As it is often remarked, the history of western philosophy of more or less a series of footnotes to Plato.
Alfred North Whitehead originally voiced this sentiment (“The safest general characterization of the European philosophical tradition is that it consists of a series of footnotes to Plato”), but others have quoted him in agreement, and it would seem that pretty much every college philosophy class proves the point. Even if pre-Socratics are considered, the topics of discussion are first framed by Plato’s writings and then the discussion moves on from there.
Now, what is interesting about all of this (besides that its philosophy which is intrinsically interesting) is that in a letter (Plato’s 7th Letter to be specific) written later in his life, Plato claimed to have never written any philosophy. Volumes of his writing notwithstanding, Plato claimed that truth could never be written down and he in fact had never written down his own philosophical teachings.
On the one hand, this is true, since all of Plato’s writings consist of dialogues where the main character is Socrates. He could just be pointing out that he was merely passing on what Socrates said.
On the other hand, it is at least worth noting that Plato’s chosen form of communication was dialogue, which is to say he didn’t write academic treatises but rather cast his ideas in dramatic form.
In this sense then, the history of philosophy is not just a footnote to Plato. The history of philosophy is a footnote to (what is mostly) fictional dialogue. Or, we could go so far as to say, philosophy consists of a series of footnotes to the drama of everyday life.
Whether or not this is a completely accurate way to look at things, I’ll let you ponder. It all got me thinking though how this might correspond to theology. You may have guessed where I was going with this, but I think it’s fair to say something similar about the history of Christian theology:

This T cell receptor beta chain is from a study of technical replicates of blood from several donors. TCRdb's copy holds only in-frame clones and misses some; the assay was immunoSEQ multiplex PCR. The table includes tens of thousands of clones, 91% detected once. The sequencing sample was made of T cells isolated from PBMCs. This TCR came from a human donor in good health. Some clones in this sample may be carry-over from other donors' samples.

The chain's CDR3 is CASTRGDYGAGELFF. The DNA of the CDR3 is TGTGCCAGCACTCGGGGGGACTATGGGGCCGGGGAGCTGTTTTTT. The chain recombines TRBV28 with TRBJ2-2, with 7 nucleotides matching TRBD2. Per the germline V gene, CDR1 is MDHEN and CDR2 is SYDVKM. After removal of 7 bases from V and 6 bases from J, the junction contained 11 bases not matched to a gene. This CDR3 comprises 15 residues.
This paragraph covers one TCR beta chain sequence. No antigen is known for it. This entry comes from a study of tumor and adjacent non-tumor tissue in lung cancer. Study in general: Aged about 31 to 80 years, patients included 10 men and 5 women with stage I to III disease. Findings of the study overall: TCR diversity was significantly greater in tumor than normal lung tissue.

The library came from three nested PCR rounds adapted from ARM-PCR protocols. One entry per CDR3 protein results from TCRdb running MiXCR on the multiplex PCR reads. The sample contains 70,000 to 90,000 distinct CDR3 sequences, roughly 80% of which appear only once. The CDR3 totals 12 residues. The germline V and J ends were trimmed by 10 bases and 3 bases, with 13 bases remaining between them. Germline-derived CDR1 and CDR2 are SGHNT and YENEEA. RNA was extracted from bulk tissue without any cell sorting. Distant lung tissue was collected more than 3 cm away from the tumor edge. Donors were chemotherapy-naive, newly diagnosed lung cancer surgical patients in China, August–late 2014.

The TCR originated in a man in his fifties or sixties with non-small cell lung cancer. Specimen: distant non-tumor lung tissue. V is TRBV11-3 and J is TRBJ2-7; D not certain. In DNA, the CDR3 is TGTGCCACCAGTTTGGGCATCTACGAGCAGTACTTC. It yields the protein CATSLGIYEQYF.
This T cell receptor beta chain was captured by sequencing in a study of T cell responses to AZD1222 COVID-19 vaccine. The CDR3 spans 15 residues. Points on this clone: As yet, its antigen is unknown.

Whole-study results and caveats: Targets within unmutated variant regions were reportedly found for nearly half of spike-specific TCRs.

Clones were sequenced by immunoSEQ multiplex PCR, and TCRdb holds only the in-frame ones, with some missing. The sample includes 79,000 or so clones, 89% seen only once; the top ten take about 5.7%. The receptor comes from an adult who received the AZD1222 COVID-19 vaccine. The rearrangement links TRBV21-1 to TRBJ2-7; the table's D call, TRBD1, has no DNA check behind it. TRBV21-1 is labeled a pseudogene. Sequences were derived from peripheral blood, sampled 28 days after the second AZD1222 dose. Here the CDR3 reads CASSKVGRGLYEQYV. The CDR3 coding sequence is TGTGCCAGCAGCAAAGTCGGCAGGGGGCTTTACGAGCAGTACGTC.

The history of Christian theology consists of a series of footnotes to the divine drama of redemption.
It may be too much to say theology is merely a footnote, but it does put it in its place. The main text (or Word?) deserves center stage. Theology is the space below where you can find further elaboration and explanation. Some of us enjoy digging around the footnotes more than others, but we certainly shouldn’t elevate the task of perfecting footnotes beyond looking intently at the dramatic action that has already been written into the history of redemption.
It would seem that though they may dabble in the obscure and arcane, philosophy and theology are both connected to drama and are both commenting extensively on drama. Rather than being the real action, we are called to be faithful commentators on the divine action and draw people interested in the footnotes to pay close attention to the action while also drawing people enamored with the action into a deeper knowledge of what they’re watching.
Now that shouldn’t be too hard now should it?